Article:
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Spc. David Rhames has a love-hate relationship with the vehicle he drives in Afghanistan. The South African-made Husky looks like a cross between a tractor and a bulldozer, and isn't fun to drive. But it's proved to be good at detecting improvised explosive devices and land mines.
Spc. David Rhames has a love-hate relationship with the vehicle he drives in Afghanistan. The South African-made Husky looks like a cross between a tractor and a bulldozer, and isn't fun to drive. But it's proved to be good at detecting improvised explosive devices and land mines. (Kent Harris / S&S)
Spc. David Rhames has a love-hate relationship with the vehicle he drives in Afghanistan. The South African-made Husky looks like a cross between a tractor and a bulldozer, and isn't fun to drive. But it's proved to be good at detecting improvised explosive devices and land mines.
Spc. David Rhames has a love-hate relationship with the vehicle he drives in Afghanistan. The South African-made Husky looks like a cross between a tractor and a bulldozer, and isn't fun to drive. But it's proved to be good at detecting improvised explosive devices and land mines. (Kent Harris / S&S)
Sgt. Kyle Seitz and translator Noor Ullah examine a patch of road that two locals suspected might contain an improvised explosive device, while Lt. Col. Tim McGuire observes during an election-day patrol.
Sgt. Kyle Seitz and translator Noor Ullah examine a patch of road that two locals suspected might contain an improvised explosive device, while Lt. Col. Tim McGuire observes during an election-day patrol. (Kent Harris / S&S)

ORGUN-E, Afghanistan — Soldiers in Task Force Fury haven’t experienced a mortar or rocket attack on their bases since they’ve been in country.

Firefights are rare. So are land mines.

But that doesn’t mean there aren’t dangers on the dusty roads of Paktika province: Makeshift bombs — made famous by their use in Iraq — are the weapon of choice by those wishing to create havoc in the area.

But the bombs have “not impacted our ability to conduct missions in the least,” said the task force commander, Lt. Col. Tim McGuire.

But McGuire knows firsthand that the devices are prevalent. A remote-controlled bomb went off earlier this week just a few feet in front of his Humvee. No one was hurt, and the vehicle only had a few scratches. The driver had just slowed down, probably throwing off the timing of the person setting off the device, he said.

Other attacks have been deadly. Staff Sgt. Damion Campbell, a medic from the 1st Battalion, 508th Infantry Regiment, was riding on a patrol with combat engineers from the 173rd Airborne Brigade’s Combat Support Company when he was killed by a roadside bomb. Four others on the patrol are out of country recovering from wounds.

“Our platoon took that hard,” said Staff Sgt. Gregory Payne, who has deployed eight times in 16 years in the Army.

Payne said he’d rather get into a firefight than see another bomb go off.

“I can deal with TIC (troops in contact), but someone you can’t see is harder to deal with,” he said.

Sgt. Scott Tedeton, manning the machine gun on Payne’s Humvee during a recent patrol, was riding in the front passenger seat when one of the attacks occurred. He said the bomb went off underneath the engine block, which absorbed much of the impact. The driver suffered a fractured leg, but otherwise the patrol escaped serious injury.

“It happened so fast, you really don’t know what’s going on,” Tedeton said.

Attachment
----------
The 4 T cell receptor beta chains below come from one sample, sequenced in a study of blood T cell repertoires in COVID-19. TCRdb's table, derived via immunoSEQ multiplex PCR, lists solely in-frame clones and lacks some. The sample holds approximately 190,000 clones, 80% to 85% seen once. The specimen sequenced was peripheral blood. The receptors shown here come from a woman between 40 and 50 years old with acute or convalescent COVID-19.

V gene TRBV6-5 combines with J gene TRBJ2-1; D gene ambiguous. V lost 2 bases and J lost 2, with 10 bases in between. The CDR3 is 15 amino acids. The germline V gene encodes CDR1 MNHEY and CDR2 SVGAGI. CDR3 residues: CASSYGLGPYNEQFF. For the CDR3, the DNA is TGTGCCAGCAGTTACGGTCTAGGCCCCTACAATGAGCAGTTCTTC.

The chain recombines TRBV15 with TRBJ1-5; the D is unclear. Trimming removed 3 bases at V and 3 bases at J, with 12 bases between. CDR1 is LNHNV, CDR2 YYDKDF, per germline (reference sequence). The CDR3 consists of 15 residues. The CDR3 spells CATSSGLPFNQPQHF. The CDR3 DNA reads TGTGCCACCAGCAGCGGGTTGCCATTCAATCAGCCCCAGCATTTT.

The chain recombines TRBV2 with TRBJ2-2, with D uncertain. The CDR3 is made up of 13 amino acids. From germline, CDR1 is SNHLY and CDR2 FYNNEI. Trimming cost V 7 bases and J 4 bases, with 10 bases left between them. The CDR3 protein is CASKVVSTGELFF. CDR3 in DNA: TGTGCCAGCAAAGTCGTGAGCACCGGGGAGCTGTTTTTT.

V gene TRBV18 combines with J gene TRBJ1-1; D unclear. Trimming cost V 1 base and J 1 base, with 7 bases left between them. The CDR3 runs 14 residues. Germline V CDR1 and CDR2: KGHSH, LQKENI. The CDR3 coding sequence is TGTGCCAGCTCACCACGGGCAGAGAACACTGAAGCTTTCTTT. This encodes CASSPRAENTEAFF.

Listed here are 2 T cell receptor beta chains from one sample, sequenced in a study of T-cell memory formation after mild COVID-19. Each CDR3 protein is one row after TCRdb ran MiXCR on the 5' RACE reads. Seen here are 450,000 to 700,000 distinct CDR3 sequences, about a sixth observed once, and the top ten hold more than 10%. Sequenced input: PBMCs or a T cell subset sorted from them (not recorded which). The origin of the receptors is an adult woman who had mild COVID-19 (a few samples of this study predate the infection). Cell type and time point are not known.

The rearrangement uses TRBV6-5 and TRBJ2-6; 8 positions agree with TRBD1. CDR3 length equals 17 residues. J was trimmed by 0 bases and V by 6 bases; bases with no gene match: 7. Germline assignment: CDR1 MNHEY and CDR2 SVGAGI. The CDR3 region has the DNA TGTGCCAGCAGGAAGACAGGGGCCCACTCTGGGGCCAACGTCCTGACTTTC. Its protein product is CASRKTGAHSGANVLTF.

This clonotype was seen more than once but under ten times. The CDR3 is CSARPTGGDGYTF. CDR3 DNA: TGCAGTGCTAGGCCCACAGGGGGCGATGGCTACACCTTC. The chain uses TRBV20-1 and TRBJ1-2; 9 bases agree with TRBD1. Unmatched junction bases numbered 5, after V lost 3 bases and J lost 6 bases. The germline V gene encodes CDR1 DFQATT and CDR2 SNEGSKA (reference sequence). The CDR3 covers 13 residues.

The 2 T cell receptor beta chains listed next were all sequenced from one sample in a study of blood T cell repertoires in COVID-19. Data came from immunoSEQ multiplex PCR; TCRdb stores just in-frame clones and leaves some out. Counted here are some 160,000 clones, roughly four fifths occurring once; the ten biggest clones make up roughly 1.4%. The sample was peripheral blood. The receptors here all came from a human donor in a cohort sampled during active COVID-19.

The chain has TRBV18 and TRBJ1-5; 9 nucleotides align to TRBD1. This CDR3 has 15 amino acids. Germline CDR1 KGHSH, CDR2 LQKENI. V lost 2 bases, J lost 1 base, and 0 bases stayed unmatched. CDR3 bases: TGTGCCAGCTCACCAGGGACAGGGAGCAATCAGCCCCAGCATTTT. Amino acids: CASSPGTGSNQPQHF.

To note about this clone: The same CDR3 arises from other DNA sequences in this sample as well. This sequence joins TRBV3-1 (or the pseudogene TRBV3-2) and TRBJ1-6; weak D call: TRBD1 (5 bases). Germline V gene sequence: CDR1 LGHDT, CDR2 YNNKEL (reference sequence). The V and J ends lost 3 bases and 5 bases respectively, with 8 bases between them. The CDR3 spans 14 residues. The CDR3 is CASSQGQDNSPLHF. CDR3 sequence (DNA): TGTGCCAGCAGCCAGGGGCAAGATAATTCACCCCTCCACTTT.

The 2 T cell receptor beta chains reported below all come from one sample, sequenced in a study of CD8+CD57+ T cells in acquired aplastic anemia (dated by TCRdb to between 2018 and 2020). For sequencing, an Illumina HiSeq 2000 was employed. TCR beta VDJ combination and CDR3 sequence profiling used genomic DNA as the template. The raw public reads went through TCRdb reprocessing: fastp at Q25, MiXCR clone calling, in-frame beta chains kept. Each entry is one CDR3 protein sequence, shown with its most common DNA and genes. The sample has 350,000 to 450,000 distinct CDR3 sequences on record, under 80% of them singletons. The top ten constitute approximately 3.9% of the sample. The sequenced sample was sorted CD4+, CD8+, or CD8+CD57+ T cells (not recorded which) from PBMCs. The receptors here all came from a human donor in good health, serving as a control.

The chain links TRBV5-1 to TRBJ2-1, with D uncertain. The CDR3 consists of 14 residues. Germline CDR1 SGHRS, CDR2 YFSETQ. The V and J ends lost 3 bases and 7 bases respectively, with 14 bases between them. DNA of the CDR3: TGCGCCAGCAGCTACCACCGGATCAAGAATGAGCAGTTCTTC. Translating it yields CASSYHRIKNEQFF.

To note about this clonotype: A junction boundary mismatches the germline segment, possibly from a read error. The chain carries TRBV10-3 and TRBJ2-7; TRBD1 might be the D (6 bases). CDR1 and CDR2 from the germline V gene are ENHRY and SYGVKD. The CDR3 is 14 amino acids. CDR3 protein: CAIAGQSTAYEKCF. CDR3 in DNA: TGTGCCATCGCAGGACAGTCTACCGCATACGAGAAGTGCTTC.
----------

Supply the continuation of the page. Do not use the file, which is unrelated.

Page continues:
He recalls “a cloud of dust and a lot of metal flying.”

McGuire said the makeshift bombs are being used because anytime the enemy tries to engage in a battle, they are killed or captured. By laying down devices that explode on impact or detonating them from a ridge top as far as a few miles away they can more easily escape.

But he believes the bomb makers’ days are numbered.

Heavily armored Humvees provide strong protection from explosions from the front, sides and rear. Armor doesn’t do as good a job protecting explosions underneath the vehicle, because the blasts have nowhere to go and can’t be deflected.

That makes the role of the bomb hunters from the 391st Engineer Battalion more vital as they try to keep the roads clear. Capt. Todd Burroughs said Company B has found 15 roadside bombs in less than three months in the area. The Reservists from South Carolina spend much of their time traveling up and down the roads, looking for the devices with some high-tech help.

First, there’s the South African-built Husky, which looks like a cross between a tractor and bulldozer. It leads the convoys and finds mines with the help of a pair of metal-detecting plates that cover the width of most roads.

“It’s like driving a tractor, except you’re sitting in a bullet-proof booth,” said Spc. David Rames.

Steering isn’t easy, and the booth can get hot, he said. But the next vehicles in line, either the Buffalo or smaller RG-31, are more uncomfortable to ride in, company first sergeant Carl Gehring said.

The 26-ton Buffalo, made in South Carolina, looks like a sport utility vehicle on steroids. Its job is to remove the bomb via a mechanical arm after the Husky spots it.

McGuire said the biggest hope for ending the threat is the local citizenry. He said reports of roadside bombs to American forces have increased dramatically in recent months. Afghan residents have two big incentives to make such reports: The bombs that explode on impact are just as likely to kill Afghans as Americans and areas that have persistent problems with roadside bombs get less funding for projects than neighboring communities.

So those making and placing the devices increasingly have to operate not only beyond the sight of American and Afghan security forces, but from their own neighbors.

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